(Themes were not available with our prerelease copy.)Several built-in irritants are present in addition to the bugs. In a package with so many new features, the lack of tool tips to help people learn the new icons and buttons is glaring. It's not always obvious how to use the new customization options. Also, importing an existing AOL Buddy List isn't the easiest task in the world. That said, Netscape 6 isn't excessively difficult to learn, and as soon as it becomes more stable, users should find it more fun to use than Communicator. If Microsoft's conviction on antitrust violations results in the removal of Internet Explorer from the Windows desktop, Netscape could regain its popularity, if only because it's a slightly quicker download.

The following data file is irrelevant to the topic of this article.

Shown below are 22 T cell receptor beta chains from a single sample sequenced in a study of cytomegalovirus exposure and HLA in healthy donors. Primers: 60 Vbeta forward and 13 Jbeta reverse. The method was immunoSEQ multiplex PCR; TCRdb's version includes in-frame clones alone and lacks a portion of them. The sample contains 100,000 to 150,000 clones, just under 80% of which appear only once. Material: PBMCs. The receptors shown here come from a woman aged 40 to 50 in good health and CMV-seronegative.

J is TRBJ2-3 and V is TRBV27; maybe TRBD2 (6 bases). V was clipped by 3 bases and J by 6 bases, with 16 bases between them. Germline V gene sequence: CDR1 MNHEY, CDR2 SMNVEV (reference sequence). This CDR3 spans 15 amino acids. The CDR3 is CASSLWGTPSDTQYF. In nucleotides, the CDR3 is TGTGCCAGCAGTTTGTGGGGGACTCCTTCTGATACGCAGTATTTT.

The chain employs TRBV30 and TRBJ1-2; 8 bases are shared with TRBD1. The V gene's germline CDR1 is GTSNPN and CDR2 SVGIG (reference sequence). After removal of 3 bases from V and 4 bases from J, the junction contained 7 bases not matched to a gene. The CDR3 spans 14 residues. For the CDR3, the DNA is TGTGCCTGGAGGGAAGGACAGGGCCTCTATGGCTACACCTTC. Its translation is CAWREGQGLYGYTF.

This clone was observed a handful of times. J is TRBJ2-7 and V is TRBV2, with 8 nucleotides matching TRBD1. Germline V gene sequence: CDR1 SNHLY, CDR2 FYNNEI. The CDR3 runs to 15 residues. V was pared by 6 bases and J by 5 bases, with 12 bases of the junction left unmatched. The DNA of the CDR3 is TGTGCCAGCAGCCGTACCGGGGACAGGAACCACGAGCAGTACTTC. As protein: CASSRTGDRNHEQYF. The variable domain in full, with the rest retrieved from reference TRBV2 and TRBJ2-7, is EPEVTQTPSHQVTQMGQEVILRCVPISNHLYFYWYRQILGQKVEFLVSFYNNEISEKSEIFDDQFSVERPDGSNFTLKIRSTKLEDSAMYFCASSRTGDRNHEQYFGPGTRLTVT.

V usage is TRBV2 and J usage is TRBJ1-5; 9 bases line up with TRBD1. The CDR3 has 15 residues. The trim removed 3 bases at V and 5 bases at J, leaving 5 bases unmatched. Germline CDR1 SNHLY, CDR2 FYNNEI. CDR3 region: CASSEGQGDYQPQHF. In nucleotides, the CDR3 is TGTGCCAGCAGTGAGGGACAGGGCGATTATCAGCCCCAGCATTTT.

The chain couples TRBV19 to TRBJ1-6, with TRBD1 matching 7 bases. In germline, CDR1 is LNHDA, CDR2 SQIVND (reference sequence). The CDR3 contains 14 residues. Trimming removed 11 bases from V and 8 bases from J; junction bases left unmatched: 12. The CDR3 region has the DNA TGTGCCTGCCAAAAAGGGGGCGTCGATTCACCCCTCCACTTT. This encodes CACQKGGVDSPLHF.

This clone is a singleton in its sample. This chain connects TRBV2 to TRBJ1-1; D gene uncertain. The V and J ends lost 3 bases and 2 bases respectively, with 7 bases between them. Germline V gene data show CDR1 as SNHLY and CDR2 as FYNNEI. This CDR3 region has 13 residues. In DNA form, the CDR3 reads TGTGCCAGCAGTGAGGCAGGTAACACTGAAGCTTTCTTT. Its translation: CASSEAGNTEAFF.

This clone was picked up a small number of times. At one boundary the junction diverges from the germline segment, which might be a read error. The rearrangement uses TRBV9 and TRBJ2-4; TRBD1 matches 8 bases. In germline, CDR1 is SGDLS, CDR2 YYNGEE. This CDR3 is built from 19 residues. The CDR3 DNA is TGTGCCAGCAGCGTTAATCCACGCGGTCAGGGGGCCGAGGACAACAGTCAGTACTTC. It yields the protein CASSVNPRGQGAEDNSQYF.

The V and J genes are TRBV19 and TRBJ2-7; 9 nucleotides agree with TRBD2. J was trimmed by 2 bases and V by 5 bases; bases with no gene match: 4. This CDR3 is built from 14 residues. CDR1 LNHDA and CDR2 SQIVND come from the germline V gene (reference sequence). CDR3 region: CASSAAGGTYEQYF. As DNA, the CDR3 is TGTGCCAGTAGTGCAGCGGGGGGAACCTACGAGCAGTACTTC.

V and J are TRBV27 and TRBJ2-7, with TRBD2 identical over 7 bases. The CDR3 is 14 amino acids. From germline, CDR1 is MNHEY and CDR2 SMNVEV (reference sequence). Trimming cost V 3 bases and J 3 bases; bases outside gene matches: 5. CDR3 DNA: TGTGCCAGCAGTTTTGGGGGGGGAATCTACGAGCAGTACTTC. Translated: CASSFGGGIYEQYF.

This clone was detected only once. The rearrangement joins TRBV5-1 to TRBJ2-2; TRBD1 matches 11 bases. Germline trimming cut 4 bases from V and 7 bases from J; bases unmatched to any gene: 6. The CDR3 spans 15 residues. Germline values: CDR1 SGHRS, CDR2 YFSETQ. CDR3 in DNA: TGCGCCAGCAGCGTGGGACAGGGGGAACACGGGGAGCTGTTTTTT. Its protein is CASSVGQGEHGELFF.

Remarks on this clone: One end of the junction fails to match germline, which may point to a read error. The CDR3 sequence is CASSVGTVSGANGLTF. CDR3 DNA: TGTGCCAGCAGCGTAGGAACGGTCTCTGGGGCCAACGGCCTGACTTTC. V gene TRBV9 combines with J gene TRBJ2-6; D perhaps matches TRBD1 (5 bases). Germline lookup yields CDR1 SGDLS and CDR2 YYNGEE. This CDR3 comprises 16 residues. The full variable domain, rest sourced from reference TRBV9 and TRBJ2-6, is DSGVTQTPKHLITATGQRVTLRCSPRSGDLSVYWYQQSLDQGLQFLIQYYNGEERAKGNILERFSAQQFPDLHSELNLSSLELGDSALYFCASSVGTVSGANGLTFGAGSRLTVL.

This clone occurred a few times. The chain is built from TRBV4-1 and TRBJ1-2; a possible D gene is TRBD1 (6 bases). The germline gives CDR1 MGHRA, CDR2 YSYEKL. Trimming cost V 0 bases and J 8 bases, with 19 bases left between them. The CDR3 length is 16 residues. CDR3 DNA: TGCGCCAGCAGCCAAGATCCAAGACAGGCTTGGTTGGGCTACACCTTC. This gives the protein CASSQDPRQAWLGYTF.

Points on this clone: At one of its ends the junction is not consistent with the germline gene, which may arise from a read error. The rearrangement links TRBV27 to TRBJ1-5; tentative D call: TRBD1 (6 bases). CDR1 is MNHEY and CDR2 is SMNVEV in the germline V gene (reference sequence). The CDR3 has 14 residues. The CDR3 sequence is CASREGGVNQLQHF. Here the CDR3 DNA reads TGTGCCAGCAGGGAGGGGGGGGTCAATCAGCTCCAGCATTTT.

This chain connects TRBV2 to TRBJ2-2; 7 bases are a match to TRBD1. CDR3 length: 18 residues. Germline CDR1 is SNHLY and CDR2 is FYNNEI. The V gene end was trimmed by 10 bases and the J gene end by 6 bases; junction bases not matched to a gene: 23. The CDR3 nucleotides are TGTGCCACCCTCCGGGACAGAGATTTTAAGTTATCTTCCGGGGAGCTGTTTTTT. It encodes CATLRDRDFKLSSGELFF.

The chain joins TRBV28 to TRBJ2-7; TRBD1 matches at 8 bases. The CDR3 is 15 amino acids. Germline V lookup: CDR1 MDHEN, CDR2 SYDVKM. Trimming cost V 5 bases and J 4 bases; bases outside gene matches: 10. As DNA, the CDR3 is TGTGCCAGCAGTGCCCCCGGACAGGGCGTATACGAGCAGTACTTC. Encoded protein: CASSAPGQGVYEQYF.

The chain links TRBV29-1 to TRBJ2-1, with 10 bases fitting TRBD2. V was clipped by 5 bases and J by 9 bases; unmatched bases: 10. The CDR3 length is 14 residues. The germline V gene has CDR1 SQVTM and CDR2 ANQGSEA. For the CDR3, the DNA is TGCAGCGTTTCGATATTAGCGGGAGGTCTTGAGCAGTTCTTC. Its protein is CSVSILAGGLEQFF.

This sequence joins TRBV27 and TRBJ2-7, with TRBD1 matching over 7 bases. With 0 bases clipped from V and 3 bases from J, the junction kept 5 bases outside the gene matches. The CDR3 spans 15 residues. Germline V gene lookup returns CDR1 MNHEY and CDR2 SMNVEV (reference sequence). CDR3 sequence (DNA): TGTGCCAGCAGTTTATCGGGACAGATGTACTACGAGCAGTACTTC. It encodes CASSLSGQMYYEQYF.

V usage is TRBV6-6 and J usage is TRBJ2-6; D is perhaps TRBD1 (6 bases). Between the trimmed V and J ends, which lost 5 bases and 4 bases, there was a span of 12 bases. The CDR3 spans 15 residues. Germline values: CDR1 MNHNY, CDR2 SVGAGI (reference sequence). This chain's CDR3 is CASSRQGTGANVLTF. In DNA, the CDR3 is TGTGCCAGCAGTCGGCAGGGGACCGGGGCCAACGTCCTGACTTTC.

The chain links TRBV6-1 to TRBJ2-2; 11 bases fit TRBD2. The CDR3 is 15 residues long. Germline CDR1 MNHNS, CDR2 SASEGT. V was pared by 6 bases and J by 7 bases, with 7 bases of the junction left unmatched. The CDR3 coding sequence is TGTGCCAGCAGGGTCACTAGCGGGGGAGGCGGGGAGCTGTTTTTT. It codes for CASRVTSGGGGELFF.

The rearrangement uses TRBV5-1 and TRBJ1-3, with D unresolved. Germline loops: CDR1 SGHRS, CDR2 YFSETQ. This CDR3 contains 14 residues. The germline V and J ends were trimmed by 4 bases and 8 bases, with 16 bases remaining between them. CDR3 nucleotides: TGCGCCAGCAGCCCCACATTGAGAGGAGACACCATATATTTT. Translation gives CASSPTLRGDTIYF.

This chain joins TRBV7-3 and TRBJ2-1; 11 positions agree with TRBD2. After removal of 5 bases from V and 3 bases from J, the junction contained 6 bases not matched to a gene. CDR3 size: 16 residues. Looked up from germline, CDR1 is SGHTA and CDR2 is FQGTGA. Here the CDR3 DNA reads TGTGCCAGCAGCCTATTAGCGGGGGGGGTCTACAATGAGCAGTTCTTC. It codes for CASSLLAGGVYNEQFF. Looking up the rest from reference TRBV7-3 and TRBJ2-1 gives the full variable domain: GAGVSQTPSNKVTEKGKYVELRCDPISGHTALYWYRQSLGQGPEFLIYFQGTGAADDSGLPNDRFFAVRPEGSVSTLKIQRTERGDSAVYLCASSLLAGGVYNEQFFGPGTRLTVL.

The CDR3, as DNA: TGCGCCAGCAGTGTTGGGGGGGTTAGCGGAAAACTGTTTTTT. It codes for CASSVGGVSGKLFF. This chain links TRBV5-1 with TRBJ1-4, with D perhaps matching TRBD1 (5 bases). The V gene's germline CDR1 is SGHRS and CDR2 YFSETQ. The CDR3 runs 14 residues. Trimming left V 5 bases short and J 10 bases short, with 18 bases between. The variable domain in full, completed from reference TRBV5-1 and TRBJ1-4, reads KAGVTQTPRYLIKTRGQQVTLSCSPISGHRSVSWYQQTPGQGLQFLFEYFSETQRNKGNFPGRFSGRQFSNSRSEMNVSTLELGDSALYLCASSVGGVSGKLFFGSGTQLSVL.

Even if Netscape 6 doesn't initially win big on PC desktops, it may achieve success in an increasingly diverse Web-browsing universe. "They have a really strong chance of leveraging that core browser engine," says Jupiter Communications analyst Lydia Loizides, an unabashed Gecko fan.
Netscape 6 is launching simultaneously for the Windows, Macintosh, and Linux platforms, and Gecko has no serious competition from Microsoft's Windows CE in the Web appliance universe, where Linux is rapidly gaining popularity. So, while Netscape 6 may not be the browser for your desktop, don't be surprised if it pops up on a TV set or mall kiosk in a couple of years. This slick, smart browser could still be a contender.
New in Netscape 6
*Small size (8.5MB without Java) can speed up installation.
*Gecko technology renders Web pages rapidly.
*Mail program supports America Online e-mail and multiple accounts.
*Integrates AOL Instant Messenger and e-mail.
*My Sidebar tabs provide users with quick and easy access to customized Web information and applications.
*Password and cookie managers allow you to automate log-ins and protect your privacy on a site-by-site basis.